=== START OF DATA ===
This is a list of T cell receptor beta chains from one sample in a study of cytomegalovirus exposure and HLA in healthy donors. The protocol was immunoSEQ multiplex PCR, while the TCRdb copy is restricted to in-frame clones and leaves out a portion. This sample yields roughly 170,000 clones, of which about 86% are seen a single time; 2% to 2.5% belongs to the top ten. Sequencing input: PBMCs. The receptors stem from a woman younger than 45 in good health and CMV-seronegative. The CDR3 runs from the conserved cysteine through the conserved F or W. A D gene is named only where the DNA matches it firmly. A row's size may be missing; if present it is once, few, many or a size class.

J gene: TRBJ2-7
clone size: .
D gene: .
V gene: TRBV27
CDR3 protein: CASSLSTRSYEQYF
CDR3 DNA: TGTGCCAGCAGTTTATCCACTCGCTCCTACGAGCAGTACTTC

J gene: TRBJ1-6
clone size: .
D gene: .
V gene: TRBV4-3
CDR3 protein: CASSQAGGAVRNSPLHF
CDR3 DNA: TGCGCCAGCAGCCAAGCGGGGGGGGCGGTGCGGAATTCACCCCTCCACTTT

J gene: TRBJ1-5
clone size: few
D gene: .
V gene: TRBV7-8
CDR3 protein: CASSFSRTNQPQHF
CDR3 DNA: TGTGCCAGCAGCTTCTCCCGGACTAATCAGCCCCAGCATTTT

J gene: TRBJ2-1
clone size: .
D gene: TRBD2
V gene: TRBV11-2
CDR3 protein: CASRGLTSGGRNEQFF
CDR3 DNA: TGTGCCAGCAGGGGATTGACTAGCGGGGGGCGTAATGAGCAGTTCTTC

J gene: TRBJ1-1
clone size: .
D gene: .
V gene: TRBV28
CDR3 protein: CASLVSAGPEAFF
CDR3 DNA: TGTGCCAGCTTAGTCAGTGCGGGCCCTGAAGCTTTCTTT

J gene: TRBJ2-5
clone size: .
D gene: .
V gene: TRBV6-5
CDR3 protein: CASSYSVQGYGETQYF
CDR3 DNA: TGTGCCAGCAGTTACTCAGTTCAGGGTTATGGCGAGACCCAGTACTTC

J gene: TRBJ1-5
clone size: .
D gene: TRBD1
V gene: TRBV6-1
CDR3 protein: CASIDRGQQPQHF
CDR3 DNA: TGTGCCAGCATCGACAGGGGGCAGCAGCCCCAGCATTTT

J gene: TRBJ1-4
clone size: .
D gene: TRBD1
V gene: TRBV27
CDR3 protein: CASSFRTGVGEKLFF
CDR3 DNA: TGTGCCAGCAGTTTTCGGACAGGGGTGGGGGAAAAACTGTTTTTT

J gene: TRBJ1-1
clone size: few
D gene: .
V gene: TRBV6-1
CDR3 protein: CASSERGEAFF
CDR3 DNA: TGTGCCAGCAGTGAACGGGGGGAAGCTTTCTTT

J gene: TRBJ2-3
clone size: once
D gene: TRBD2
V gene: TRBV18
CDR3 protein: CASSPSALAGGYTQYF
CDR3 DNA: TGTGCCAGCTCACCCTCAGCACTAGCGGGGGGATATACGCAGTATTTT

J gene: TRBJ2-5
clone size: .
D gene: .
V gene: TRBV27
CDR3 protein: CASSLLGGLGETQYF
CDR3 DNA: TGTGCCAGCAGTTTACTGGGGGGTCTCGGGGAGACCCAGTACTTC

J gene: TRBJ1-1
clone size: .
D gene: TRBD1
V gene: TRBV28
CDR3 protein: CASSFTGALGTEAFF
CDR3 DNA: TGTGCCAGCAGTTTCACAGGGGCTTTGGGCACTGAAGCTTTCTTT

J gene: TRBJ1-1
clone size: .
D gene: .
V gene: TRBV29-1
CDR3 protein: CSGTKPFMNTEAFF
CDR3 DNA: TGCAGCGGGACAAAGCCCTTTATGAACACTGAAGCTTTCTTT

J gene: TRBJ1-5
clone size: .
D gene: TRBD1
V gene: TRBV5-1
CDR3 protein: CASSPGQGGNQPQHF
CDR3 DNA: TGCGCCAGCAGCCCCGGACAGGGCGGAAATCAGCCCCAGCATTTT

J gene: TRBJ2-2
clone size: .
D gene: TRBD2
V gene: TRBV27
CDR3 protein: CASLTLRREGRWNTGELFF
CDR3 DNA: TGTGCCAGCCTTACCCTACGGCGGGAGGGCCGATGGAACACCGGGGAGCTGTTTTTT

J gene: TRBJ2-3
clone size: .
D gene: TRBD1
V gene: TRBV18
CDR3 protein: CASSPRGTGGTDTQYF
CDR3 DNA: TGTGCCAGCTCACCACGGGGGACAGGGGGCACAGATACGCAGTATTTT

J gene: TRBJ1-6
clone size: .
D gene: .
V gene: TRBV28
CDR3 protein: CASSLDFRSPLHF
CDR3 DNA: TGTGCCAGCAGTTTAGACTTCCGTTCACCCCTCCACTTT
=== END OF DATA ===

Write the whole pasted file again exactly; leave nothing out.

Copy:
This is a list of T cell receptor beta chains from one sample in a study of cytomegalovirus exposure and HLA in healthy donors. The protocol was immunoSEQ multiplex PCR, while the TCRdb copy is restricted to in-frame clones and leaves out a portion. This sample yields roughly 170,000 clones, of which about 86% are seen a single time; 2% to 2.5% belongs to the top ten. Sequencing input: PBMCs. The receptors stem from a woman younger than 45 in good health and CMV-seronegative. The CDR3 runs from the conserved cysteine through the conserved F or W. A D gene is named only where the DNA matches it firmly. A row's size may be missing; if present it is once, few, many or a size class.

J gene: TRBJ2-7
clone size: .
D gene: .
V gene: TRBV27
CDR3 protein: CASSLSTRSYEQYF
CDR3 DNA: TGTGCCAGCAGTTTATCCACTCGCTCCTACGAGCAGTACTTC

J gene: TRBJ1-6
clone size: .
D gene: .
V gene: TRBV4-3
CDR3 protein: CASSQAGGAVRNSPLHF
CDR3 DNA: TGCGCCAGCAGCCAAGCGGGGGGGGCGGTGCGGAATTCACCCCTCCACTTT

J gene: TRBJ1-5
clone size: few
D gene: .
V gene: TRBV7-8
CDR3 protein: CASSFSRTNQPQHF
CDR3 DNA: TGTGCCAGCAGCTTCTCCCGGACTAATCAGCCCCAGCATTTT

J gene: TRBJ2-1
clone size: .
D gene: TRBD2
V gene: TRBV11-2
CDR3 protein: CASRGLTSGGRNEQFF
CDR3 DNA: TGTGCCAGCAGGGGATTGACTAGCGGGGGGCGTAATGAGCAGTTCTTC

J gene: TRBJ1-1
clone size: .
D gene: .
V gene: TRBV28
CDR3 protein: CASLVSAGPEAFF
CDR3 DNA: TGTGCCAGCTTAGTCAGTGCGGGCCCTGAAGCTTTCTTT

J gene: TRBJ2-5
clone size: .
D gene: .
V gene: TRBV6-5
CDR3 protein: CASSYSVQGYGETQYF
CDR3 DNA: TGTGCCAGCAGTTACTCAGTTCAGGGTTATGGCGAGACCCAGTACTTC

J gene: TRBJ1-5
clone size: .
D gene: TRBD1
V gene: TRBV6-1
CDR3 protein: CASIDRGQQPQHF
CDR3 DNA: TGTGCCAGCATCGACAGGGGGCAGCAGCCCCAGCATTTT

J gene: TRBJ1-4
clone size: .
D gene: TRBD1
V gene: TRBV27
CDR3 protein: CASSFRTGVGEKLFF
CDR3 DNA: TGTGCCAGCAGTTTTCGGACAGGGGTGGGGGAAAAACTGTTTTTT

J gene: TRBJ1-1
clone size: few
D gene: .
V gene: TRBV6-1
CDR3 protein: CASSERGEAFF
CDR3 DNA: TGTGCCAGCAGTGAACGGGGGGAAGCTTTCTTT

J gene: TRBJ2-3
clone size: once
D gene: TRBD2
V gene: TRBV18
CDR3 protein: CASSPSALAGGYTQYF
CDR3 DNA: TGTGCCAGCTCACCCTCAGCACTAGCGGGGGGATATACGCAGTATTTT

J gene: TRBJ2-5
clone size: .
D gene: .
V gene: TRBV27
CDR3 protein: CASSLLGGLGETQYF
CDR3 DNA: TGTGCCAGCAGTTTACTGGGGGGTCTCGGGGAGACCCAGTACTTC

J gene: TRBJ1-1
clone size: .
D gene: TRBD1
V gene: TRBV28
CDR3 protein: CASSFTGALGTEAFF
CDR3 DNA: TGTGCCAGCAGTTTCACAGGGGCTTTGGGCACTGAAGCTTTCTTT

J gene: TRBJ1-1
clone size: .
D gene: .
V gene: TRBV29-1
CDR3 protein: CSGTKPFMNTEAFF
CDR3 DNA: TGCAGCGGGACAAAGCCCTTTATGAACACTGAAGCTTTCTTT

J gene: TRBJ1-5
clone size: .
D gene: TRBD1
V gene: TRBV5-1
CDR3 protein: CASSPGQGGNQPQHF
CDR3 DNA: TGCGCCAGCAGCCCCGGACAGGGCGGAAATCAGCCCCAGCATTTT

J gene: TRBJ2-2
clone size: .
D gene: TRBD2
V gene: TRBV27
CDR3 protein: CASLTLRREGRWNTGELFF
CDR3 DNA: TGTGCCAGCCTTACCCTACGGCGGGAGGGCCGATGGAACACCGGGGAGCTGTTTTTT

J gene: TRBJ2-3
clone size: .
D gene: TRBD1
V gene: TRBV18
CDR3 protein: CASSPRGTGGTDTQYF
CDR3 DNA: TGTGCCAGCTCACCACGGGGGACAGGGGGCACAGATACGCAGTATTTT

J gene: TRBJ1-6
clone size: .
D gene: .
V gene: TRBV28
CDR3 protein: CASSLDFRSPLHF
CDR3 DNA: TGTGCCAGCAGTTTAGACTTCCGTTCACCCCTCCACTTT